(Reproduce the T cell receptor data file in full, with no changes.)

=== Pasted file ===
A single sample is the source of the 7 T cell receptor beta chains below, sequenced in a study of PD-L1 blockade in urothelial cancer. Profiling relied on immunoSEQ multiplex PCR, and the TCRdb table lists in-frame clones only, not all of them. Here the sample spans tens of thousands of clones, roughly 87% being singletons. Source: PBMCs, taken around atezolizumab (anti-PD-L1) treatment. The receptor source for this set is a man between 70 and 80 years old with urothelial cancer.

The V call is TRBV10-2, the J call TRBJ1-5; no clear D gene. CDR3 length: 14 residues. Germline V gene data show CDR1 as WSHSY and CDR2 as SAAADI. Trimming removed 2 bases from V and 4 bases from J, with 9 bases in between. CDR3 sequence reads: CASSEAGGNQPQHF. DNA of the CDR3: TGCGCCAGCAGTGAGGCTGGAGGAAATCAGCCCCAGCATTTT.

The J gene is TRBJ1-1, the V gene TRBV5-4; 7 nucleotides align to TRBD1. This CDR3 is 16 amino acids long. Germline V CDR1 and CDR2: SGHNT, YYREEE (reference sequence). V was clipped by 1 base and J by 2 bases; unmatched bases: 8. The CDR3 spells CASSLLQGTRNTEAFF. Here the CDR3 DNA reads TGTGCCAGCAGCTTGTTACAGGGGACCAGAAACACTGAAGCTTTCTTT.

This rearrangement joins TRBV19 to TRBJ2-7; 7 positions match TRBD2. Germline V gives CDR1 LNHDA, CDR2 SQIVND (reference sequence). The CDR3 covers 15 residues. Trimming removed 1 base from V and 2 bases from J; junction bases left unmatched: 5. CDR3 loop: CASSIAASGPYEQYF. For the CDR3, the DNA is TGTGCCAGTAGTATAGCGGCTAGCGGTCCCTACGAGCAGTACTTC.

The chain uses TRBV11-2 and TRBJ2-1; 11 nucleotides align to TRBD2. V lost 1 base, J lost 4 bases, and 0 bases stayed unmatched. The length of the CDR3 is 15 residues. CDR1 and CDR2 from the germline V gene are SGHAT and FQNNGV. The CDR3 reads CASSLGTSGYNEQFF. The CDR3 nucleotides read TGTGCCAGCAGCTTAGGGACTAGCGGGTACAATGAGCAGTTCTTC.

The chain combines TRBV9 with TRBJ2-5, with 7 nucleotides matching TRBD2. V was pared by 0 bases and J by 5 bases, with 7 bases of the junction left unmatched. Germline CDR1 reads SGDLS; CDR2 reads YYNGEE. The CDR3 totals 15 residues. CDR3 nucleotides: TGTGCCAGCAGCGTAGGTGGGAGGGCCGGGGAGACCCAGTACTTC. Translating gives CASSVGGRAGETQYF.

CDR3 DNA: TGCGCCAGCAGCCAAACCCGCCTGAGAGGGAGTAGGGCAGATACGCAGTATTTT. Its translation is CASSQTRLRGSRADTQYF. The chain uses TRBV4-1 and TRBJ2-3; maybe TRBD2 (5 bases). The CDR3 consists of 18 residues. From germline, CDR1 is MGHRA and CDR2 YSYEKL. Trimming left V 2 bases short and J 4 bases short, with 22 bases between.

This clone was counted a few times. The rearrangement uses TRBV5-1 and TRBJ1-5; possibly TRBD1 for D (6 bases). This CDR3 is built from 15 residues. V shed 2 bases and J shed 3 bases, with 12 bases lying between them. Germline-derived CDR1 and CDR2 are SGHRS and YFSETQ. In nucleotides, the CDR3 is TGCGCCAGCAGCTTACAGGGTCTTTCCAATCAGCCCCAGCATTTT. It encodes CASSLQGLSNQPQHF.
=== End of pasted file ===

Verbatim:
A single sample is the source of the 7 T cell receptor beta chains below, sequenced in a study of PD-L1 blockade in urothelial cancer. Profiling relied on immunoSEQ multiplex PCR, and the TCRdb table lists in-frame clones only, not all of them. Here the sample spans tens of thousands of clones, roughly 87% being singletons. Source: PBMCs, taken around atezolizumab (anti-PD-L1) treatment. The receptor source for this set is a man between 70 and 80 years old with urothelial cancer.

The V call is TRBV10-2, the J call TRBJ1-5; no clear D gene. CDR3 length: 14 residues. Germline V gene data show CDR1 as WSHSY and CDR2 as SAAADI. Trimming removed 2 bases from V and 4 bases from J, with 9 bases in between. CDR3 sequence reads: CASSEAGGNQPQHF. DNA of the CDR3: TGCGCCAGCAGTGAGGCTGGAGGAAATCAGCCCCAGCATTTT.

The J gene is TRBJ1-1, the V gene TRBV5-4; 7 nucleotides align to TRBD1. This CDR3 is 16 amino acids long. Germline V CDR1 and CDR2: SGHNT, YYREEE (reference sequence). V was clipped by 1 base and J by 2 bases; unmatched bases: 8. The CDR3 spells CASSLLQGTRNTEAFF. Here the CDR3 DNA reads TGTGCCAGCAGCTTGTTACAGGGGACCAGAAACACTGAAGCTTTCTTT.

This rearrangement joins TRBV19 to TRBJ2-7; 7 positions match TRBD2. Germline V gives CDR1 LNHDA, CDR2 SQIVND (reference sequence). The CDR3 covers 15 residues. Trimming removed 1 base from V and 2 bases from J; junction bases left unmatched: 5. CDR3 loop: CASSIAASGPYEQYF. For the CDR3, the DNA is TGTGCCAGTAGTATAGCGGCTAGCGGTCCCTACGAGCAGTACTTC.

The chain uses TRBV11-2 and TRBJ2-1; 11 nucleotides align to TRBD2. V lost 1 base, J lost 4 bases, and 0 bases stayed unmatched. The length of the CDR3 is 15 residues. CDR1 and CDR2 from the germline V gene are SGHAT and FQNNGV. The CDR3 reads CASSLGTSGYNEQFF. The CDR3 nucleotides read TGTGCCAGCAGCTTAGGGACTAGCGGGTACAATGAGCAGTTCTTC.

The chain combines TRBV9 with TRBJ2-5, with 7 nucleotides matching TRBD2. V was pared by 0 bases and J by 5 bases, with 7 bases of the junction left unmatched. Germline CDR1 reads SGDLS; CDR2 reads YYNGEE. The CDR3 totals 15 residues. CDR3 nucleotides: TGTGCCAGCAGCGTAGGTGGGAGGGCCGGGGAGACCCAGTACTTC. Translating gives CASSVGGRAGETQYF.

CDR3 DNA: TGCGCCAGCAGCCAAACCCGCCTGAGAGGGAGTAGGGCAGATACGCAGTATTTT. Its translation is CASSQTRLRGSRADTQYF. The chain uses TRBV4-1 and TRBJ2-3; maybe TRBD2 (5 bases). The CDR3 consists of 18 residues. From germline, CDR1 is MGHRA and CDR2 YSYEKL. Trimming left V 2 bases short and J 4 bases short, with 22 bases between.

This clone was counted a few times. The rearrangement uses TRBV5-1 and TRBJ1-5; possibly TRBD1 for D (6 bases). This CDR3 is built from 15 residues. V shed 2 bases and J shed 3 bases, with 12 bases lying between them. Germline-derived CDR1 and CDR2 are SGHRS and YFSETQ. In nucleotides, the CDR3 is TGCGCCAGCAGCTTACAGGGTCTTTCCAATCAGCCCCAGCATTTT. It encodes CASSLQGLSNQPQHF.